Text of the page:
Photos by Elizabeth Ervin
Raven Roxanne is an abstract and impressionist painter based in Charleston, South Carolina. Her work, particularly her abstractions of birds and their tangled nests, is evocative in its sparseness and surprising in color.
This past August, Raven retreated from her city life by taking a self-imposed artist residency in the mountains of North Carolina.
She slept in a wilderness cabin overlooking the Hungry River and a bubbling stream, and painted by the sounds of birdsong and flowing water.
We were interested to know more about Raven’s work, and what this residency in a remote studio did to break her routine and open her creative process.
Find out more, in Raven’s own words:
What inspired you to plan a self-imposed artist residency & what drew you to the woods of North Carolina in particular?
Two years ago I went to France to paint and I still think about the things I learned painting remotely. Getting outside of my studio always creates new challenges that I learn from. I was ready for a little break from my every day and to see things with new eyes.
I’ve always lived at the beach, never the mountains, so I was drawn to the idea of doing a residency in the mountains. Most importantly, I really wanted to bring my dog, Willie. Traditionally residencies don’t usually allow animals, hence the self-imposed residency.
I was ready for a little break from my every day and to see things with new eyes.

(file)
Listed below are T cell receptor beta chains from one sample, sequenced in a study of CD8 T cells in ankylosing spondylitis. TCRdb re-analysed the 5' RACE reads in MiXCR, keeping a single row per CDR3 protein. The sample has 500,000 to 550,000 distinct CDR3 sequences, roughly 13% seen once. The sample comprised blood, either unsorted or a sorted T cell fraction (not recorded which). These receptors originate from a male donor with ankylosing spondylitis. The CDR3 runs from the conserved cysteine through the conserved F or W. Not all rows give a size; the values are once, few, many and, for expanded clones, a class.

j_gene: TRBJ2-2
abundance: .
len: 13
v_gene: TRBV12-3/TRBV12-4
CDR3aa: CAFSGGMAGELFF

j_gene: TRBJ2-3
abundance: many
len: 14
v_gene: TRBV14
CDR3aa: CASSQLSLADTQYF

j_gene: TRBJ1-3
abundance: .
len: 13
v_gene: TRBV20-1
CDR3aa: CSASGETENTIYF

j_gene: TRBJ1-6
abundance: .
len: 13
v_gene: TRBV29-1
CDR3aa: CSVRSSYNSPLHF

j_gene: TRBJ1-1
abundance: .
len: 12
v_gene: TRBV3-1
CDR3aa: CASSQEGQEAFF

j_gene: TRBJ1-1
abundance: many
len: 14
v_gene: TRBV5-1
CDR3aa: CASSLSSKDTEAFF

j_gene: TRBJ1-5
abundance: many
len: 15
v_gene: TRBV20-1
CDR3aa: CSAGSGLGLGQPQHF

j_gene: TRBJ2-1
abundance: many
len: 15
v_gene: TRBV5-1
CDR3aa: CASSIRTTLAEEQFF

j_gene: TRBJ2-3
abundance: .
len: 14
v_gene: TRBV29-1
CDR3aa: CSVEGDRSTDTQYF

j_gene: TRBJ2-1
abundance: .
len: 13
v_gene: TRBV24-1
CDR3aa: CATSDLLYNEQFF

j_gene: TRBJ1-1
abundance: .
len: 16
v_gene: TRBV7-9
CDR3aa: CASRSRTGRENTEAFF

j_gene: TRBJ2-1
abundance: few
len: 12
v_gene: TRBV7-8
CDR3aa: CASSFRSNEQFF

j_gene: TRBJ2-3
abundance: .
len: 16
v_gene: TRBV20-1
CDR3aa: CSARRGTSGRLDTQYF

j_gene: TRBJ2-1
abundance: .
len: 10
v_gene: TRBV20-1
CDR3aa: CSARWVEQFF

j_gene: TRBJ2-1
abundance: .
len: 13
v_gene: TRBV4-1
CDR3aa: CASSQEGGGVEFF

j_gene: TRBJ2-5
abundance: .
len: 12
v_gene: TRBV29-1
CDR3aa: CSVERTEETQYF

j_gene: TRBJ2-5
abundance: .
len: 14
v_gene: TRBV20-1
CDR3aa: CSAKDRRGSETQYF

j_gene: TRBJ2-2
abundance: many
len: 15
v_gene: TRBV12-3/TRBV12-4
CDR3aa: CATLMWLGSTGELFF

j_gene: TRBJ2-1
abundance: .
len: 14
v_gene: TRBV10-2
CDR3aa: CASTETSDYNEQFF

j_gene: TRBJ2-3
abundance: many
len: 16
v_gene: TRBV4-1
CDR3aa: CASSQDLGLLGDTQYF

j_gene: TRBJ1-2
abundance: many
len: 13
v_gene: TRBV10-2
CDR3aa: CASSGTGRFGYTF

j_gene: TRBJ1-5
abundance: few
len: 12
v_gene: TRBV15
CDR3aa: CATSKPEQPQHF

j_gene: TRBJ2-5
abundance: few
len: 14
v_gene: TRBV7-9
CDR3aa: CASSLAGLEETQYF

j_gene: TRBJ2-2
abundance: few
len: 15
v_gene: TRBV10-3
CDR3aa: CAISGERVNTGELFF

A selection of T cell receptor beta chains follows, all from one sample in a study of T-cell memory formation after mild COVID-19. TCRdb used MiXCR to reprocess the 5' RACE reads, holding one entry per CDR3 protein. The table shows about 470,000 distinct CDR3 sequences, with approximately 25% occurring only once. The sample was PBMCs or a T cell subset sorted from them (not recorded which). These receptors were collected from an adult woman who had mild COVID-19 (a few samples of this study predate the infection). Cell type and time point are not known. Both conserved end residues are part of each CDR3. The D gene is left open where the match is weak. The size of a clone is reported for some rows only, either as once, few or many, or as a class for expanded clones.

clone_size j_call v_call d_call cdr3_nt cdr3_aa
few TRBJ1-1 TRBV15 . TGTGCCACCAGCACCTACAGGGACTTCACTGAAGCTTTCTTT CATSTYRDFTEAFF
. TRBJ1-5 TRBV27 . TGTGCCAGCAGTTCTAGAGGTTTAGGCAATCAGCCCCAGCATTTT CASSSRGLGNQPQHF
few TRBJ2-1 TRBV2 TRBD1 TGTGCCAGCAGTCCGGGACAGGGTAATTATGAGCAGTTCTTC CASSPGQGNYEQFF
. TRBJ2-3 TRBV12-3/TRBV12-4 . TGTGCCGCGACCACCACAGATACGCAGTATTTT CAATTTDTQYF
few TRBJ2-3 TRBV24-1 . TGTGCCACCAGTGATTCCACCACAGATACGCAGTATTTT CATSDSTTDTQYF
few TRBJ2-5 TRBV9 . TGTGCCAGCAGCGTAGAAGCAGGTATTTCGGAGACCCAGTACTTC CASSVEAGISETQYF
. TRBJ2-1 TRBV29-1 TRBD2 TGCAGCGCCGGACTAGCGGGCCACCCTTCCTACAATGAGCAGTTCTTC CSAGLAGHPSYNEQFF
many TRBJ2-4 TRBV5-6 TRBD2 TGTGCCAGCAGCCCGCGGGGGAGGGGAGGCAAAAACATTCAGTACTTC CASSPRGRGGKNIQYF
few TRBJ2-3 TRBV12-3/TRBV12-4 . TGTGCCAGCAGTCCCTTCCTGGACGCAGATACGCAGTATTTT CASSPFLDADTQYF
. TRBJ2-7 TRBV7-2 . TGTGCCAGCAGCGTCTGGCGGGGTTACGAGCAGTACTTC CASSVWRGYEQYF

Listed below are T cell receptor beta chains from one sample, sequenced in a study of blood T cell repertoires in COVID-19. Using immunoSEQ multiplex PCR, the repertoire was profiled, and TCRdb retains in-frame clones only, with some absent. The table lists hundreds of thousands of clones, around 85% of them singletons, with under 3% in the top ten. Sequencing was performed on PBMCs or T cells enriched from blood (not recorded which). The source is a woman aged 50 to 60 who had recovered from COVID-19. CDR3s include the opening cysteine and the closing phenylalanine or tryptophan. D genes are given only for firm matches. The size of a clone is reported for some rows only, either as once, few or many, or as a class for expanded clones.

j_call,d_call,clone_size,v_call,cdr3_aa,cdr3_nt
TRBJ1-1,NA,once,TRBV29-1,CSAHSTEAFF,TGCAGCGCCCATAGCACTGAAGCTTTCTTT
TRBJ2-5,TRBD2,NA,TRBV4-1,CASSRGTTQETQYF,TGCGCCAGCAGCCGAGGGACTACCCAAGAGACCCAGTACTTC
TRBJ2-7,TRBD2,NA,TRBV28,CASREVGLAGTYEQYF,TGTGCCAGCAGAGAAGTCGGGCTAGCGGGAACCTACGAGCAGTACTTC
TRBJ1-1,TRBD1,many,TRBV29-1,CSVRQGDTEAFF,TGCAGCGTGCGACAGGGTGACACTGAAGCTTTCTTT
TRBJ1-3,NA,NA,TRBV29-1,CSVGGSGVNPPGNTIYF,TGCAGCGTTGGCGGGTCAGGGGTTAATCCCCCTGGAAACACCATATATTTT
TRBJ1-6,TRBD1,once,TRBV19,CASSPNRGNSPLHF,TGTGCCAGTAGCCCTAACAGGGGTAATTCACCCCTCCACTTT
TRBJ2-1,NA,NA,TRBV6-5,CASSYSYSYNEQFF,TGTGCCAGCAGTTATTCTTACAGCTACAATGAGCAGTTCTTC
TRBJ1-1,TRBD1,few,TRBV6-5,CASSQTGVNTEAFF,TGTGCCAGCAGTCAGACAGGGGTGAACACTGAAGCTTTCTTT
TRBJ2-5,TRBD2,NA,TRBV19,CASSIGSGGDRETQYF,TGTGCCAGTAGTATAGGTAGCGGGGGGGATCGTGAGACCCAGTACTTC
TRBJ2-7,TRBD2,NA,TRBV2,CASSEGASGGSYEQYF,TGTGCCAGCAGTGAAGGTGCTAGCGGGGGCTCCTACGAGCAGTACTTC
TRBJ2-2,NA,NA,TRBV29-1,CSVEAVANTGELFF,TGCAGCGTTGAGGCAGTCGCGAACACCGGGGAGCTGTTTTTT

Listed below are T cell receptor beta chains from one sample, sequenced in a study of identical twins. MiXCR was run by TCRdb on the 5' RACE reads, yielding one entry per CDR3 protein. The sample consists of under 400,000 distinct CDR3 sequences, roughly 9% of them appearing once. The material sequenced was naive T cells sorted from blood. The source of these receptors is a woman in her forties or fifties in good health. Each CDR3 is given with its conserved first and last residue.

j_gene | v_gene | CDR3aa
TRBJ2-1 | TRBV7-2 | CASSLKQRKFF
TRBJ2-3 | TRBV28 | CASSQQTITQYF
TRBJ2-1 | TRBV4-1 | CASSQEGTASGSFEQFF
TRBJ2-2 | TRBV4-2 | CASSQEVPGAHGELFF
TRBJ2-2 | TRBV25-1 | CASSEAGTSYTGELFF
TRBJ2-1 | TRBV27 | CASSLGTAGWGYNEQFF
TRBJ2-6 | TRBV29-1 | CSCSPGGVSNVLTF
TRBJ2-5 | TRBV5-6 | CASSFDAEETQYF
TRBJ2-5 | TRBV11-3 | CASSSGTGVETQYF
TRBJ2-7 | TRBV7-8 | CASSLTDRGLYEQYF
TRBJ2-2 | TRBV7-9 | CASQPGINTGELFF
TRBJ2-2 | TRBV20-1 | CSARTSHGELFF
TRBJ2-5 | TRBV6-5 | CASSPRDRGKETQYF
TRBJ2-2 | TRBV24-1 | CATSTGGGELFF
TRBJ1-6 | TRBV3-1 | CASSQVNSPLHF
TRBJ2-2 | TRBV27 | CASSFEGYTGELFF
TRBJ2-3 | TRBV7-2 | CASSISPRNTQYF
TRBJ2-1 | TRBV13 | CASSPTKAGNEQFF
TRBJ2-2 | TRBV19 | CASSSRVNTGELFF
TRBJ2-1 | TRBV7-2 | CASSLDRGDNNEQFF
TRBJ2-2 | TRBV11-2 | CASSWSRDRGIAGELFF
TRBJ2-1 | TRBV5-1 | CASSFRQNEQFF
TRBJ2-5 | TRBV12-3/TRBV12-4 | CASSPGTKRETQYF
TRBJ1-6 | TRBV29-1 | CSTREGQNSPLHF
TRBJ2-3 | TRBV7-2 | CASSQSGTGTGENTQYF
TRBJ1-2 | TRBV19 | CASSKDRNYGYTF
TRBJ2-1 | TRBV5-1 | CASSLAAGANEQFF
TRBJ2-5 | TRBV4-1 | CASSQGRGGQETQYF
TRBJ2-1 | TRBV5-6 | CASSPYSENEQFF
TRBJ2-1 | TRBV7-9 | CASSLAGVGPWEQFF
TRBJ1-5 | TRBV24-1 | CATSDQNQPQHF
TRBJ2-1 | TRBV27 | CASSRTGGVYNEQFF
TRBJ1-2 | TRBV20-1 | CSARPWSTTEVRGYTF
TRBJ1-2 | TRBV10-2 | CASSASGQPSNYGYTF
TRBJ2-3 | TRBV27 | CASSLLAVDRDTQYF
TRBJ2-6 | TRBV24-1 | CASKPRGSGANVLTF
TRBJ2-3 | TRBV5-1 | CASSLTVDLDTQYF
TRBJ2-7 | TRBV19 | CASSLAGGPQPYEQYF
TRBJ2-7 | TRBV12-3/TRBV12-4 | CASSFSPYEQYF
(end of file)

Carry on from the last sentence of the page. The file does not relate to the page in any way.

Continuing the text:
What did a “typical” day of the residency look like? — how is this different than your normal life and work rhythms (if there is a normal)?
During my days in the mountains, I woke up around 8am (which is sleeping in for me) and would have really slow mornings with coffee and breakfast on the porch.
After breakfast I would paint a daily bird drawing. These drawings were really unique and special to me. I released them before my residency and each bird drawing came with a little note I wrote about that day of the residency. The people who reserved a piece had no idea what bird they’d get! I liked having the ritual practice of the daily drawing to start to loosen up. Then I would go on a run, do yoga or walk along the river.
After a long lunch, I would paint the rest of the afternoon. Around 5pm I would walk to the river and go skinny dipping. Then, I ended each day with a long home-cooked meal. I wanted to take time to be nourished. I baked, had lots of yummy roasted vegetables, frittatas, good stuff that warms you.
The biggest difference from my normal life is that it was a lot slower. Also, staying in one space was different. I’m usually buzzing around town from my house to the studio. It was nice to stay grounded.
What are you bringing back home with you? What did you learn from the time spent at a remote studio?
Jokingly, I’ve been telling friends I came back with 4 takeaways: The feeling of safety is a privilege, being naked outside is a luxury, if you look at anything long enough it looks like a snake, and being alone is overrated.
What I learned is still unfolding…
When I reflect seriously, I’m bringing back with me the security of knowing that I could do it—be alone, stay out in the woods in a remote cabin, and be around a lot of snakes (which going into it was a big fear). I saw 7 while I was there.
What I learned is still unfolding… Within painting, I learned to break up the painting in a new way. Before my retreat my bird paintings had a lot of color blocks, now they are layery. I started to look through the forest instead of above it.
Is there something different/special about what you created in this specific landscape and frame of mind?
Yes, I think each piece has a story. There’s one that has yellow and purple, inspired by the butterflies. Another has a snake, from one I saw (that I named Angelina). I also saw a pileated woodpecker and you’ll see he made an appearance in another of my pieces.
I’m starting to think more about the story and personal experience of the birds I’m painting.